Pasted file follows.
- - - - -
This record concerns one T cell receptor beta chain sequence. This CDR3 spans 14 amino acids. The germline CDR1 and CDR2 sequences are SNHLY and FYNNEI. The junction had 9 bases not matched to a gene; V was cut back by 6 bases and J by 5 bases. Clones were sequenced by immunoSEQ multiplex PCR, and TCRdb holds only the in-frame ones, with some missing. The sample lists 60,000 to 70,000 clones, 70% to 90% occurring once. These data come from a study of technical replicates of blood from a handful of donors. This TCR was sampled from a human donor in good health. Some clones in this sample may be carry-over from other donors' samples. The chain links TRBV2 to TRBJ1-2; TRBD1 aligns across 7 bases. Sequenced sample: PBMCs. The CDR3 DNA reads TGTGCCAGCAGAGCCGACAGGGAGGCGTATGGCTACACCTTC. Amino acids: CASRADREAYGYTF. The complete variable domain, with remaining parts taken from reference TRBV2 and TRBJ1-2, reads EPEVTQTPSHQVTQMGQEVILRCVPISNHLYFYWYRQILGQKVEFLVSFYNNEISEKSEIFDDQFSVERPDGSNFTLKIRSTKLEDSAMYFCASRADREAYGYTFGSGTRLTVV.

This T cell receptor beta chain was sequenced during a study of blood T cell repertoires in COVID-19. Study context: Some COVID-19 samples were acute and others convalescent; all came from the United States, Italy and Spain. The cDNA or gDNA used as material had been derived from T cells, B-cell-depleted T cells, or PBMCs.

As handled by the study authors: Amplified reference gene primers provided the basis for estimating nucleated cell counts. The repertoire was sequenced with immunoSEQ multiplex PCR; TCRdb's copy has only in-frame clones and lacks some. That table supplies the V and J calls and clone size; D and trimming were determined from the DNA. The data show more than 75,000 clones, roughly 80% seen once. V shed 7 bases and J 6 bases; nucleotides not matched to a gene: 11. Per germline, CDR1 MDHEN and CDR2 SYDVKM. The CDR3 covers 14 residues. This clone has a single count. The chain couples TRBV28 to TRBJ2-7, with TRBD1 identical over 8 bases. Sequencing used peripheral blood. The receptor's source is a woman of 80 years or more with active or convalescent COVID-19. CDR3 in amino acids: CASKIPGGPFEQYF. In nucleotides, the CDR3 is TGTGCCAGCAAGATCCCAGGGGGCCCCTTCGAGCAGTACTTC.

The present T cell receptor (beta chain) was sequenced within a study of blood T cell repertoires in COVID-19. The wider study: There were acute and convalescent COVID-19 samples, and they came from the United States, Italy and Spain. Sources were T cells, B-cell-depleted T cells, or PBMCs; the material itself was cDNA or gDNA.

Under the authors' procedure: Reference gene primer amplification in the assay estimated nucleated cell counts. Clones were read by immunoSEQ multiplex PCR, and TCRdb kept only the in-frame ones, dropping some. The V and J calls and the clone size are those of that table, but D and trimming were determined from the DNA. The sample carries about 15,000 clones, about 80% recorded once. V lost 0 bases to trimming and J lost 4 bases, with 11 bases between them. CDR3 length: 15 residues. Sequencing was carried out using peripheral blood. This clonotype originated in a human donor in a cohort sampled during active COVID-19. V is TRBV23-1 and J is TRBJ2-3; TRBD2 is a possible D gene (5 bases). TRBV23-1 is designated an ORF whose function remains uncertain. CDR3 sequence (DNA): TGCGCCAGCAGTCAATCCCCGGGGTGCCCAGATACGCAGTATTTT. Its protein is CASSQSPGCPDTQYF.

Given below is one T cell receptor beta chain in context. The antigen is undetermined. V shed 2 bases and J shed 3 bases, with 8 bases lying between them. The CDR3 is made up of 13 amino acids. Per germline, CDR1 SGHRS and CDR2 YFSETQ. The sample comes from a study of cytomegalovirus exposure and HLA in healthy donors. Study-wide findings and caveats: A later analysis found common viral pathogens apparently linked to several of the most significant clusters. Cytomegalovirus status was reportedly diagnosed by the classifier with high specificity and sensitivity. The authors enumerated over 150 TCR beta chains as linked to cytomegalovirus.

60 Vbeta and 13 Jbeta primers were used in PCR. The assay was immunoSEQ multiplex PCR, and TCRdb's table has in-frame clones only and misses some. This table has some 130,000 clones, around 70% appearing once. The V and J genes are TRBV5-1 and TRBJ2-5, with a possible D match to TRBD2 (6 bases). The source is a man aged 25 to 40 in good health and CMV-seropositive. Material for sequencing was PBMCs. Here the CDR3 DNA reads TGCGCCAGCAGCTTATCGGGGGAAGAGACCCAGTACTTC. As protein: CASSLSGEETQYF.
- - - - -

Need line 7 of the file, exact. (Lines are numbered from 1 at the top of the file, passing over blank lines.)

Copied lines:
60 Vbeta and 13 Jbeta primers were used in PCR. The assay was immunoSEQ multiplex PCR, and TCRdb's table has in-frame clones only and misses some. This table has some 130,000 clones, around 70% appearing once. The V and J genes are TRBV5-1 and TRBJ2-5, with a possible D match to TRBD2 (6 bases). The source is a man aged 25 to 40 in good health and CMV-seropositive. Material for sequencing was PBMCs. Here the CDR3 DNA reads TGCGCCAGCAGCTTATCGGGGGAAGAGACCCAGTACTTC. As protein: CASSLSGEETQYF.